Sweets for my sweet
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CTA. 2000. Sweets for my sweet. Spore 87. CTA, Wageningen, The Netherlands.
Permanent link to cite or share this item: http://hdl.handle.net/10568/46799
External link to download this item: http://spore.cta.int/images/stories/pdf/old/spore87.pdf
Ever wondered if dried fruits taste twice as nice when exported? Well, several African companies are happily finding sweet success on the world s markets and are pushing ahead with production. One Togolese firm, Safleg, itself a member of the...
Ever wondered if dried fruits taste twice as nice when exported? Well, several African companies are happily finding sweet success on the world s markets and are pushing ahead with production. One Togolese firm, Safleg, itself a member of the Fadoul trading group, markets dried pineapple rings, chunks and pieces, and sells them, under an organic label, exclusively on the German market. It processes 22 tonnes of fresh pineapple each week, and is moving into new markets with dried mangoes and bananas. In Guinea, Nabekam-Bio exports dried organic pineapples, mangoes and bananas to France. Its export volume, a mere 20 tonnes each year, is far below the requirements of the importer who currently handles 1,000 tonnes annually; Nabekam-Bio aim to expand their drying plant and to triple production. On a larger scale, the Ivoirian Desiccated Coconut Company (SICOR, of the AfricIndustry group) is the leading African company in this sector and exports all its 13,000 tonnes of annual production representing 6% of the world market to high-profile European processors such as Mars and Ferrero. The company s 13,000 hectares of plantations have, for the time being, missed out on the dreaded 'Cap Saint-Paul' disease which is afflicting neighbouring countries. Their desiccated coconut, the product of drying, crushing and sifting the copra, is highly valued for its quality (it is very white) and its freshness which, unlike Asian exports, is not affected by excessively long shipping. Drying foodstuffs J FJ Rozis, CF/CTA/FAO/GERES/NEDA, 1997. 442 pp. ISBN 0 85199 210 2 CTA number 844. 40 credit points.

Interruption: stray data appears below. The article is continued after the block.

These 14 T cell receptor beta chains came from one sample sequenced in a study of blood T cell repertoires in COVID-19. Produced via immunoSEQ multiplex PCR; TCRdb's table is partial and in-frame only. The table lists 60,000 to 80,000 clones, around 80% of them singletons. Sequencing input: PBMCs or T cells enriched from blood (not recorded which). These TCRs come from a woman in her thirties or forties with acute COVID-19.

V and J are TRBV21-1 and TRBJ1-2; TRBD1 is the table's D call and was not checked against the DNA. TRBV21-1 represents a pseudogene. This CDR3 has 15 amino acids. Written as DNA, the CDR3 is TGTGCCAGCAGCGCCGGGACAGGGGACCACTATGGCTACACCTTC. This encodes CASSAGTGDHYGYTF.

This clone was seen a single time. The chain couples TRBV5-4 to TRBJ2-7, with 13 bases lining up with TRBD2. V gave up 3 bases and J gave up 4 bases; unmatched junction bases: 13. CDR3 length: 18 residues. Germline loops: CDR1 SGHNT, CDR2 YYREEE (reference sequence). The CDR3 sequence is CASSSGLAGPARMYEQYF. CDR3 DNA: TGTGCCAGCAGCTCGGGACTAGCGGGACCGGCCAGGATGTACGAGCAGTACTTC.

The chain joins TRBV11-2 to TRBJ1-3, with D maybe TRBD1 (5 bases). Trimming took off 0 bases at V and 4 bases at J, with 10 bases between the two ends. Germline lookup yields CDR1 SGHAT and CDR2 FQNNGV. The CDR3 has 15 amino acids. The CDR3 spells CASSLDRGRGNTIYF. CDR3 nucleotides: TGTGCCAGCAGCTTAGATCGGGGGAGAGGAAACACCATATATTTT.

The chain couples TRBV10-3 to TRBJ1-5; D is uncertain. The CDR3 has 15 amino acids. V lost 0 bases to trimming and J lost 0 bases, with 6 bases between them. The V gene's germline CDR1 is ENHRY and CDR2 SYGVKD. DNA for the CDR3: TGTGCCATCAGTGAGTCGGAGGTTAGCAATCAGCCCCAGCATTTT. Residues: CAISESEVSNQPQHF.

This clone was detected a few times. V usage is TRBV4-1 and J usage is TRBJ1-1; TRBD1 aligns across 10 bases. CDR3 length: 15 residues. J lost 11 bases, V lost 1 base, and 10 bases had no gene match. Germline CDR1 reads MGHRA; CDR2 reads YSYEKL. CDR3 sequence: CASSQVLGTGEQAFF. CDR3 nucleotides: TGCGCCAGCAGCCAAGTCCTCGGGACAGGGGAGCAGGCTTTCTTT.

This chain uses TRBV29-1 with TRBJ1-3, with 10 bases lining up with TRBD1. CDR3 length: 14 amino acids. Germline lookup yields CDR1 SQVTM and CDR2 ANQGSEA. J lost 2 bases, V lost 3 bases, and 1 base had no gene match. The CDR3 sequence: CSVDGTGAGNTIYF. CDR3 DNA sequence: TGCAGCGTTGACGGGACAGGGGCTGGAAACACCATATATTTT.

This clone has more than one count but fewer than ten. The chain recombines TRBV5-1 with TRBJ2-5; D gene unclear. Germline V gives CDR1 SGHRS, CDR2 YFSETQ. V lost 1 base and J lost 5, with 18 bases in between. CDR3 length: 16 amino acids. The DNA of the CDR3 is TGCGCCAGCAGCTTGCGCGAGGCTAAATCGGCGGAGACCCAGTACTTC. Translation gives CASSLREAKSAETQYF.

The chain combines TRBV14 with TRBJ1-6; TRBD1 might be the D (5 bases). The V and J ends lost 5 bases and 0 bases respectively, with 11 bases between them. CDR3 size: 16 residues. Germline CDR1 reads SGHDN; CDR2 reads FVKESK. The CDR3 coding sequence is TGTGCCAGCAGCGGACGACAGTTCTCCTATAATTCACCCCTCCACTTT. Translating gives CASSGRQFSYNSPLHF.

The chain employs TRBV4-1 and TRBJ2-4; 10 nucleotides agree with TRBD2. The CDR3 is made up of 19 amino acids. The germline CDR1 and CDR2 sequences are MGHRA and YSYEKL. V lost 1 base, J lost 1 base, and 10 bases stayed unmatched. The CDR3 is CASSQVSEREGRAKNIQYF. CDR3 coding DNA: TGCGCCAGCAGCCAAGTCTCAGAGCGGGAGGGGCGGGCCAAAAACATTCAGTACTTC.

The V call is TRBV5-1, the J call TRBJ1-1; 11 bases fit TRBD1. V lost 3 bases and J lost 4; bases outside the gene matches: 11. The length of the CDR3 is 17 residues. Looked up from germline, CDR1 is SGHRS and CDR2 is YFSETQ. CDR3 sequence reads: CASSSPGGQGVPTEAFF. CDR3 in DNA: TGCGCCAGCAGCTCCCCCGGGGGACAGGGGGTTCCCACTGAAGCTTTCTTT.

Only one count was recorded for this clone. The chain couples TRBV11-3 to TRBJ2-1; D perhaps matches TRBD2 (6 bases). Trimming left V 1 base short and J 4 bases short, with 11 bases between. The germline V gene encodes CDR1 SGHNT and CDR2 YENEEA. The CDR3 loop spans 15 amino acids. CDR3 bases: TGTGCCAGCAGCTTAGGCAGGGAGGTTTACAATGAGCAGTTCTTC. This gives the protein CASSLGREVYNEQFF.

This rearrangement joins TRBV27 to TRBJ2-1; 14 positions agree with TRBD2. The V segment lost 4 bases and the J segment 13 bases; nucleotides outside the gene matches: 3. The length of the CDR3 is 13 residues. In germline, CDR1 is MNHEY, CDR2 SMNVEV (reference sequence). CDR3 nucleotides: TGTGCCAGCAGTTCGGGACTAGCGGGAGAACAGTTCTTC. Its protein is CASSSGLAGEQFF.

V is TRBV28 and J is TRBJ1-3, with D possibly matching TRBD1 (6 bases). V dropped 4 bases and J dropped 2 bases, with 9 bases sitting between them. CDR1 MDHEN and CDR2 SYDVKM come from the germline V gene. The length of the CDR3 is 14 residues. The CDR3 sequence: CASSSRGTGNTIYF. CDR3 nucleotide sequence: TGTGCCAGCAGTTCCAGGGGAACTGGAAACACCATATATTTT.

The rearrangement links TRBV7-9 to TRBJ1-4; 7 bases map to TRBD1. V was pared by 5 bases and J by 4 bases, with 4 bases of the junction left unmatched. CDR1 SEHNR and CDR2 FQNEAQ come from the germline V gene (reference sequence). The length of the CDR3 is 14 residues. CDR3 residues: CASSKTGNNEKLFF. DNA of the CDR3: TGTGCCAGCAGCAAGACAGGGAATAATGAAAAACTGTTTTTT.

SubjectsMARKETING AND TRADE;
- CTA Spore (English)